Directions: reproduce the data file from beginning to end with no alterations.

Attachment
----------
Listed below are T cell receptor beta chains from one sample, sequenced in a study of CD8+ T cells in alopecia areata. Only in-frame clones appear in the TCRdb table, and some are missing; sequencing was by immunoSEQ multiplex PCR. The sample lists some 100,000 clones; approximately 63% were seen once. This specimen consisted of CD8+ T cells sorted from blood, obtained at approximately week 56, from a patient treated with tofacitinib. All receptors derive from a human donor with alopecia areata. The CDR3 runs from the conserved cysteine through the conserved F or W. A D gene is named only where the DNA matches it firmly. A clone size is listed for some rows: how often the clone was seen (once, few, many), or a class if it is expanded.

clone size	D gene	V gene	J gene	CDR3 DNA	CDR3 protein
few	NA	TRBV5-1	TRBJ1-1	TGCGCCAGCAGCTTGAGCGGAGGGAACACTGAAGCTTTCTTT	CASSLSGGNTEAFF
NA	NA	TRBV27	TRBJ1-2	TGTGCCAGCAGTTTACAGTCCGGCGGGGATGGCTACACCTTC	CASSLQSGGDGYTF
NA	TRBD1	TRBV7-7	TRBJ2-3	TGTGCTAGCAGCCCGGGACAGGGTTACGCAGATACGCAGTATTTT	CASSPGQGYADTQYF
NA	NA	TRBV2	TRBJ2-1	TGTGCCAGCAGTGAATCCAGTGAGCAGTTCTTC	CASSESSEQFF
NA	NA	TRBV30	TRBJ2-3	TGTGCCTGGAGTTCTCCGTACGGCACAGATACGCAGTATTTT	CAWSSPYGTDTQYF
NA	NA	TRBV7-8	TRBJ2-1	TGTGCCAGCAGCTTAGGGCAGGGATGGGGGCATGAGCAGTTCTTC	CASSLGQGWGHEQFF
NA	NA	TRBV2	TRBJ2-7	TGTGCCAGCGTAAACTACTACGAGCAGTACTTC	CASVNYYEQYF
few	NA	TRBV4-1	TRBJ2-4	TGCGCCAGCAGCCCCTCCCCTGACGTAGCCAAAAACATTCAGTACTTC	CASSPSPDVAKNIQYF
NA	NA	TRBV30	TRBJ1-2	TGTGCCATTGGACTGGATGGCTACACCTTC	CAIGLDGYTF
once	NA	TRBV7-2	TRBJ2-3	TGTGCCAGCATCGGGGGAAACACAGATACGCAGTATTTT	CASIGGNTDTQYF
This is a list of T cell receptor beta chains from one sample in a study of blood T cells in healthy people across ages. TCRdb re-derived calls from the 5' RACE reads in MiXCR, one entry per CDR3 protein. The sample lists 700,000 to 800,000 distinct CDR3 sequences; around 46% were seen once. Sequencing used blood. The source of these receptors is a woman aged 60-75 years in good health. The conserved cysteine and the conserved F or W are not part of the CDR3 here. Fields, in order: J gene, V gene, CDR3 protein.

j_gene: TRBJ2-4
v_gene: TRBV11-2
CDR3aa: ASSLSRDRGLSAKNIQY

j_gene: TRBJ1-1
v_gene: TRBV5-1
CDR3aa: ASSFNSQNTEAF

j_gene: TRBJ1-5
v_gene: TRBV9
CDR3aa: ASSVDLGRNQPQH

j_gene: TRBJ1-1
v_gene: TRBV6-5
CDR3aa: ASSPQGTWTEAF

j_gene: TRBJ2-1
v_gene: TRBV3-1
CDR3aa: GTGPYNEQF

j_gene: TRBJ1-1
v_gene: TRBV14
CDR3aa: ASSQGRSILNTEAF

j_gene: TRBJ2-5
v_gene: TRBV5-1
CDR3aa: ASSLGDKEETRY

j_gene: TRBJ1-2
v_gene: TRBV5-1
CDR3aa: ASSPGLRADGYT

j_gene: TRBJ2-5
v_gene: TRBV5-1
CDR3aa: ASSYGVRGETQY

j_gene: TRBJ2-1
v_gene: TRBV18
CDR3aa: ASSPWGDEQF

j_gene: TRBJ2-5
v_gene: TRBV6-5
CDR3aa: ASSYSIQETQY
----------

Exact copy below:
Listed below are T cell receptor beta chains from one sample, sequenced in a study of CD8+ T cells in alopecia areata. Only in-frame clones appear in the TCRdb table, and some are missing; sequencing was by immunoSEQ multiplex PCR. The sample lists some 100,000 clones; approximately 63% were seen once. This specimen consisted of CD8+ T cells sorted from blood, obtained at approximately week 56, from a patient treated with tofacitinib. All receptors derive from a human donor with alopecia areata. The CDR3 runs from the conserved cysteine through the conserved F or W. A D gene is named only where the DNA matches it firmly. A clone size is listed for some rows: how often the clone was seen (once, few, many), or a class if it is expanded.

clone size	D gene	V gene	J gene	CDR3 DNA	CDR3 protein
few	NA	TRBV5-1	TRBJ1-1	TGCGCCAGCAGCTTGAGCGGAGGGAACACTGAAGCTTTCTTT	CASSLSGGNTEAFF
NA	NA	TRBV27	TRBJ1-2	TGTGCCAGCAGTTTACAGTCCGGCGGGGATGGCTACACCTTC	CASSLQSGGDGYTF
NA	TRBD1	TRBV7-7	TRBJ2-3	TGTGCTAGCAGCCCGGGACAGGGTTACGCAGATACGCAGTATTTT	CASSPGQGYADTQYF
NA	NA	TRBV2	TRBJ2-1	TGTGCCAGCAGTGAATCCAGTGAGCAGTTCTTC	CASSESSEQFF
NA	NA	TRBV30	TRBJ2-3	TGTGCCTGGAGTTCTCCGTACGGCACAGATACGCAGTATTTT	CAWSSPYGTDTQYF
NA	NA	TRBV7-8	TRBJ2-1	TGTGCCAGCAGCTTAGGGCAGGGATGGGGGCATGAGCAGTTCTTC	CASSLGQGWGHEQFF
NA	NA	TRBV2	TRBJ2-7	TGTGCCAGCGTAAACTACTACGAGCAGTACTTC	CASVNYYEQYF
few	NA	TRBV4-1	TRBJ2-4	TGCGCCAGCAGCCCCTCCCCTGACGTAGCCAAAAACATTCAGTACTTC	CASSPSPDVAKNIQYF
NA	NA	TRBV30	TRBJ1-2	TGTGCCATTGGACTGGATGGCTACACCTTC	CAIGLDGYTF
once	NA	TRBV7-2	TRBJ2-3	TGTGCCAGCATCGGGGGAAACACAGATACGCAGTATTTT	CASIGGNTDTQYF
This is a list of T cell receptor beta chains from one sample in a study of blood T cells in healthy people across ages. TCRdb re-derived calls from the 5' RACE reads in MiXCR, one entry per CDR3 protein. The sample lists 700,000 to 800,000 distinct CDR3 sequences; around 46% were seen once. Sequencing used blood. The source of these receptors is a woman aged 60-75 years in good health. The conserved cysteine and the conserved F or W are not part of the CDR3 here. Fields, in order: J gene, V gene, CDR3 protein.

j_gene: TRBJ2-4
v_gene: TRBV11-2
CDR3aa: ASSLSRDRGLSAKNIQY

j_gene: TRBJ1-1
v_gene: TRBV5-1
CDR3aa: ASSFNSQNTEAF

j_gene: TRBJ1-5
v_gene: TRBV9
CDR3aa: ASSVDLGRNQPQH

j_gene: TRBJ1-1
v_gene: TRBV6-5
CDR3aa: ASSPQGTWTEAF

j_gene: TRBJ2-1
v_gene: TRBV3-1
CDR3aa: GTGPYNEQF

j_gene: TRBJ1-1
v_gene: TRBV14
CDR3aa: ASSQGRSILNTEAF

j_gene: TRBJ2-5
v_gene: TRBV5-1
CDR3aa: ASSLGDKEETRY

j_gene: TRBJ1-2
v_gene: TRBV5-1
CDR3aa: ASSPGLRADGYT

j_gene: TRBJ2-5
v_gene: TRBV5-1
CDR3aa: ASSYGVRGETQY

j_gene: TRBJ2-1
v_gene: TRBV18
CDR3aa: ASSPWGDEQF

j_gene: TRBJ2-5
v_gene: TRBV6-5
CDR3aa: ASSYSIQETQY